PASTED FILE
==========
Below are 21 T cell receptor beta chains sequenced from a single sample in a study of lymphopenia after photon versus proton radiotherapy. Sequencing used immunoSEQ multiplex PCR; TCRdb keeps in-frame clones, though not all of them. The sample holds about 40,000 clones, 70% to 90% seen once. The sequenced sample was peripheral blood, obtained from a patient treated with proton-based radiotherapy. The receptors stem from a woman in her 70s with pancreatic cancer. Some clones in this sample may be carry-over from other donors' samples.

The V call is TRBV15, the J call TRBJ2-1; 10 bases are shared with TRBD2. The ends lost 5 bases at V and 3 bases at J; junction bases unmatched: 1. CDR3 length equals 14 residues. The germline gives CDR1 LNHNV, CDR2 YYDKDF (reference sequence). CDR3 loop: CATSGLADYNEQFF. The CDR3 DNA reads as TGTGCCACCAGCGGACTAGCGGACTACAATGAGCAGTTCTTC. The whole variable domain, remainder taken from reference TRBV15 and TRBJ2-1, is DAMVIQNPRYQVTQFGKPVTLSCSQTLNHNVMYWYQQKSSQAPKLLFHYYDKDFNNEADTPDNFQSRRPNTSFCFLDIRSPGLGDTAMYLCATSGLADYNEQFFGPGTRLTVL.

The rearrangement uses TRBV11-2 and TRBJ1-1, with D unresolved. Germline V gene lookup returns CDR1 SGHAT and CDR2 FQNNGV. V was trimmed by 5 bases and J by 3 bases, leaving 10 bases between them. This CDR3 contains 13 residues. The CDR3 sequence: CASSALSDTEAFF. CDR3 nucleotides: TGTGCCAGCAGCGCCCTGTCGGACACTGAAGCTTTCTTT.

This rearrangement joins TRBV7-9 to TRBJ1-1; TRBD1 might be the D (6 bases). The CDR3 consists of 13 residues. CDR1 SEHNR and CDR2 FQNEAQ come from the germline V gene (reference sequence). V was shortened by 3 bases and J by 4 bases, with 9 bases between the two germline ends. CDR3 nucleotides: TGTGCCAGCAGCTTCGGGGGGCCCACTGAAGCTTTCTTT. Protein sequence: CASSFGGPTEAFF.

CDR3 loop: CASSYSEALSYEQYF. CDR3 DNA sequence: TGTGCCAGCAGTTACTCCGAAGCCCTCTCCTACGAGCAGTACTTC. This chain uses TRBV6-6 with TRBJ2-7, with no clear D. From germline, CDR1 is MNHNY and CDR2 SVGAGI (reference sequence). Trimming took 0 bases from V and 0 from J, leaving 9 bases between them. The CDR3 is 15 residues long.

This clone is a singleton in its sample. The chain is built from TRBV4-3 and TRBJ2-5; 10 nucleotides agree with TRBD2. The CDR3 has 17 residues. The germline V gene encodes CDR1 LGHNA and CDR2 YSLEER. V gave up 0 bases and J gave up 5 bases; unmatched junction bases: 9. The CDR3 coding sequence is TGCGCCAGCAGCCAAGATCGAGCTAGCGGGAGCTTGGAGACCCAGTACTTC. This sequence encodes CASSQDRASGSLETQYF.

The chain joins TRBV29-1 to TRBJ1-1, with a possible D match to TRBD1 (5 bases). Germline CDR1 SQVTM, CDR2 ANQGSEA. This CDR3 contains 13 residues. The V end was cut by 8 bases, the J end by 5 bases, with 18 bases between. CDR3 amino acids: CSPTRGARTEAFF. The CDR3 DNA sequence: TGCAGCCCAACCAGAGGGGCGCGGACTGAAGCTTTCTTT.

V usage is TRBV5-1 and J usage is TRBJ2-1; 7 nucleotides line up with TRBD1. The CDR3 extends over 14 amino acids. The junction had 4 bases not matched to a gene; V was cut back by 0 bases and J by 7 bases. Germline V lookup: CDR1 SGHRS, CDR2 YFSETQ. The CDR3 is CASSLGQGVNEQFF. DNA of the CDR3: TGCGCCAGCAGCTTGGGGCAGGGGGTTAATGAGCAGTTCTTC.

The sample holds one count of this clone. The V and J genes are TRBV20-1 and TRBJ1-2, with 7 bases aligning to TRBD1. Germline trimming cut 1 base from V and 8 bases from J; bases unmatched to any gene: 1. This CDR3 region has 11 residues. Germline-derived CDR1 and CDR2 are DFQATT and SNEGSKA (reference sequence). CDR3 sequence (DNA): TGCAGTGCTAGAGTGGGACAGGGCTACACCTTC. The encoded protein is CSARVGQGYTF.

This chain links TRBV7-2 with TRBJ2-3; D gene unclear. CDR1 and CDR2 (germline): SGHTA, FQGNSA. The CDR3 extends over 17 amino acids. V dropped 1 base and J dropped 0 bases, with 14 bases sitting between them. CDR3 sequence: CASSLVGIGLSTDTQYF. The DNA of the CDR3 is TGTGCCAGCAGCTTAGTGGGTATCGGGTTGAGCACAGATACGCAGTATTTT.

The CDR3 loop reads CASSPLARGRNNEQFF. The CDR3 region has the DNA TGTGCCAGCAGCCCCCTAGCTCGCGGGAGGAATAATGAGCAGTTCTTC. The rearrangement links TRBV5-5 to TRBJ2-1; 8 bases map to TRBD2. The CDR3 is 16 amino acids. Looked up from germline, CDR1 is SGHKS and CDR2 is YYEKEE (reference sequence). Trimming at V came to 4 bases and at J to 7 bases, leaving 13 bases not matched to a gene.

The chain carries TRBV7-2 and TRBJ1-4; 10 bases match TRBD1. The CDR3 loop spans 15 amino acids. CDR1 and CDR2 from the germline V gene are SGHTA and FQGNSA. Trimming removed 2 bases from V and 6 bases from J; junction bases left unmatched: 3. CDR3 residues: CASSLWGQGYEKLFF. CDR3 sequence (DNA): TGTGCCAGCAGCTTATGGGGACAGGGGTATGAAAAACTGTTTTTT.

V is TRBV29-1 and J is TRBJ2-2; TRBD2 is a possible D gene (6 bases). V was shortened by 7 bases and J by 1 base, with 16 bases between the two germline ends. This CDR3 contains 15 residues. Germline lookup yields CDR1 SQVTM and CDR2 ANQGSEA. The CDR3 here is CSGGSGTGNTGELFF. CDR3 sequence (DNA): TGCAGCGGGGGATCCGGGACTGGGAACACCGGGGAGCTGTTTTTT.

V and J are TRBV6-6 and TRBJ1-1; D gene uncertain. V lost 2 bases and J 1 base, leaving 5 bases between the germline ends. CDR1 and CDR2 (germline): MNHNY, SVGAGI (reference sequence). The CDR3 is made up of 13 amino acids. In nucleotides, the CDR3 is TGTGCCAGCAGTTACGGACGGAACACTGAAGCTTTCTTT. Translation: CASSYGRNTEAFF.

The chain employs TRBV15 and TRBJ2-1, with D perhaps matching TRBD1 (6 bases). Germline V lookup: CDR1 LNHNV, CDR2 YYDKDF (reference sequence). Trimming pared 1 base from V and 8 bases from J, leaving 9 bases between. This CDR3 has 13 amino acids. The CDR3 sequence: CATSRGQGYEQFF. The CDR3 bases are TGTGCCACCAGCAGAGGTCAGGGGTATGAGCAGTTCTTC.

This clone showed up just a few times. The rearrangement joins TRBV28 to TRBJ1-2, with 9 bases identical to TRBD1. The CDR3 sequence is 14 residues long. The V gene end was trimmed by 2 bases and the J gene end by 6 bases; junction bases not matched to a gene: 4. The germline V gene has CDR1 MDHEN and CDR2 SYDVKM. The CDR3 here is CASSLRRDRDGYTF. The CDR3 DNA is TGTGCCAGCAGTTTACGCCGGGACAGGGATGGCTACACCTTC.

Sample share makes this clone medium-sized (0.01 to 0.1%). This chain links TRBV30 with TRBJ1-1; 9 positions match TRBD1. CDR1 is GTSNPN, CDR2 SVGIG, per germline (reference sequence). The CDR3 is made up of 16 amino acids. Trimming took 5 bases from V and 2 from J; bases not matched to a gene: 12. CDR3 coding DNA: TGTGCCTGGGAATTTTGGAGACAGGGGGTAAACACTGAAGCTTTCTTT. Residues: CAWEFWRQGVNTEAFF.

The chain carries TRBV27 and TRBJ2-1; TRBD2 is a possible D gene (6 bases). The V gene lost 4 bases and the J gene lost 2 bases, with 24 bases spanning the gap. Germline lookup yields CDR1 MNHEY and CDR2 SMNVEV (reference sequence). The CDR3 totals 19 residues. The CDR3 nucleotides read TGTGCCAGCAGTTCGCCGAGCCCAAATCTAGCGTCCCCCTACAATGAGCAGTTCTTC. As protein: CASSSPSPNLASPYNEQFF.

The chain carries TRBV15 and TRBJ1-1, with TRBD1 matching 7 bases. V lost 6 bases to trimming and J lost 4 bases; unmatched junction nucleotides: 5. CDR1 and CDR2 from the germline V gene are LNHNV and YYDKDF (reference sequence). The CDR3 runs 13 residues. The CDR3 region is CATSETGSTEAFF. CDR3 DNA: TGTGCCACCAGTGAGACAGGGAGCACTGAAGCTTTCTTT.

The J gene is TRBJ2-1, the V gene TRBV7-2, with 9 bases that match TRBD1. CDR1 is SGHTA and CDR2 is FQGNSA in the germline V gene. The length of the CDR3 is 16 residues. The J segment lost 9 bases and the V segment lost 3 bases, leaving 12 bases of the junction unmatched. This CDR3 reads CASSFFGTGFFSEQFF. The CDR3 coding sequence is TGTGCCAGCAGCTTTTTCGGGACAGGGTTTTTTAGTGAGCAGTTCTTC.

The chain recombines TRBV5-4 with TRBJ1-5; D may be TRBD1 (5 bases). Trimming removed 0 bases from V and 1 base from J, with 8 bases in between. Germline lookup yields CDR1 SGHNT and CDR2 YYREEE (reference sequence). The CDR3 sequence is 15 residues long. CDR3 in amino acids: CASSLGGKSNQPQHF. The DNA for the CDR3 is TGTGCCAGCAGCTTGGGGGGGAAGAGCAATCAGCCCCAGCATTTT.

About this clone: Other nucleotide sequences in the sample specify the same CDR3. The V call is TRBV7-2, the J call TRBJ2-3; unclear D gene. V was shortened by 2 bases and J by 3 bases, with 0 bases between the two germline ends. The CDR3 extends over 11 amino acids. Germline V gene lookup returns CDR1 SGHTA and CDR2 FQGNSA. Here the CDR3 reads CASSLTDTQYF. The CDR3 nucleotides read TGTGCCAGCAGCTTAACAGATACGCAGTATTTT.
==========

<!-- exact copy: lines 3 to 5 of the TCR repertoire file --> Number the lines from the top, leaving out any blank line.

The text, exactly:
The rearrangement uses TRBV11-2 and TRBJ1-1, with D unresolved. Germline V gene lookup returns CDR1 SGHAT and CDR2 FQNNGV. V was trimmed by 5 bases and J by 3 bases, leaving 10 bases between them. This CDR3 contains 13 residues. The CDR3 sequence: CASSALSDTEAFF. CDR3 nucleotides: TGTGCCAGCAGCGCCCTGTCGGACACTGAAGCTTTCTTT.

This rearrangement joins TRBV7-9 to TRBJ1-1; TRBD1 might be the D (6 bases). The CDR3 consists of 13 residues. CDR1 SEHNR and CDR2 FQNEAQ come from the germline V gene (reference sequence). V was shortened by 3 bases and J by 4 bases, with 9 bases between the two germline ends. CDR3 nucleotides: TGTGCCAGCAGCTTCGGGGGGCCCACTGAAGCTTTCTTT. Protein sequence: CASSFGGPTEAFF.

CDR3 loop: CASSYSEALSYEQYF. CDR3 DNA sequence: TGTGCCAGCAGTTACTCCGAAGCCCTCTCCTACGAGCAGTACTTC. This chain uses TRBV6-6 with TRBJ2-7, with no clear D. From germline, CDR1 is MNHNY and CDR2 SVGAGI (reference sequence). Trimming took 0 bases from V and 0 from J, leaving 9 bases between them. The CDR3 is 15 residues long.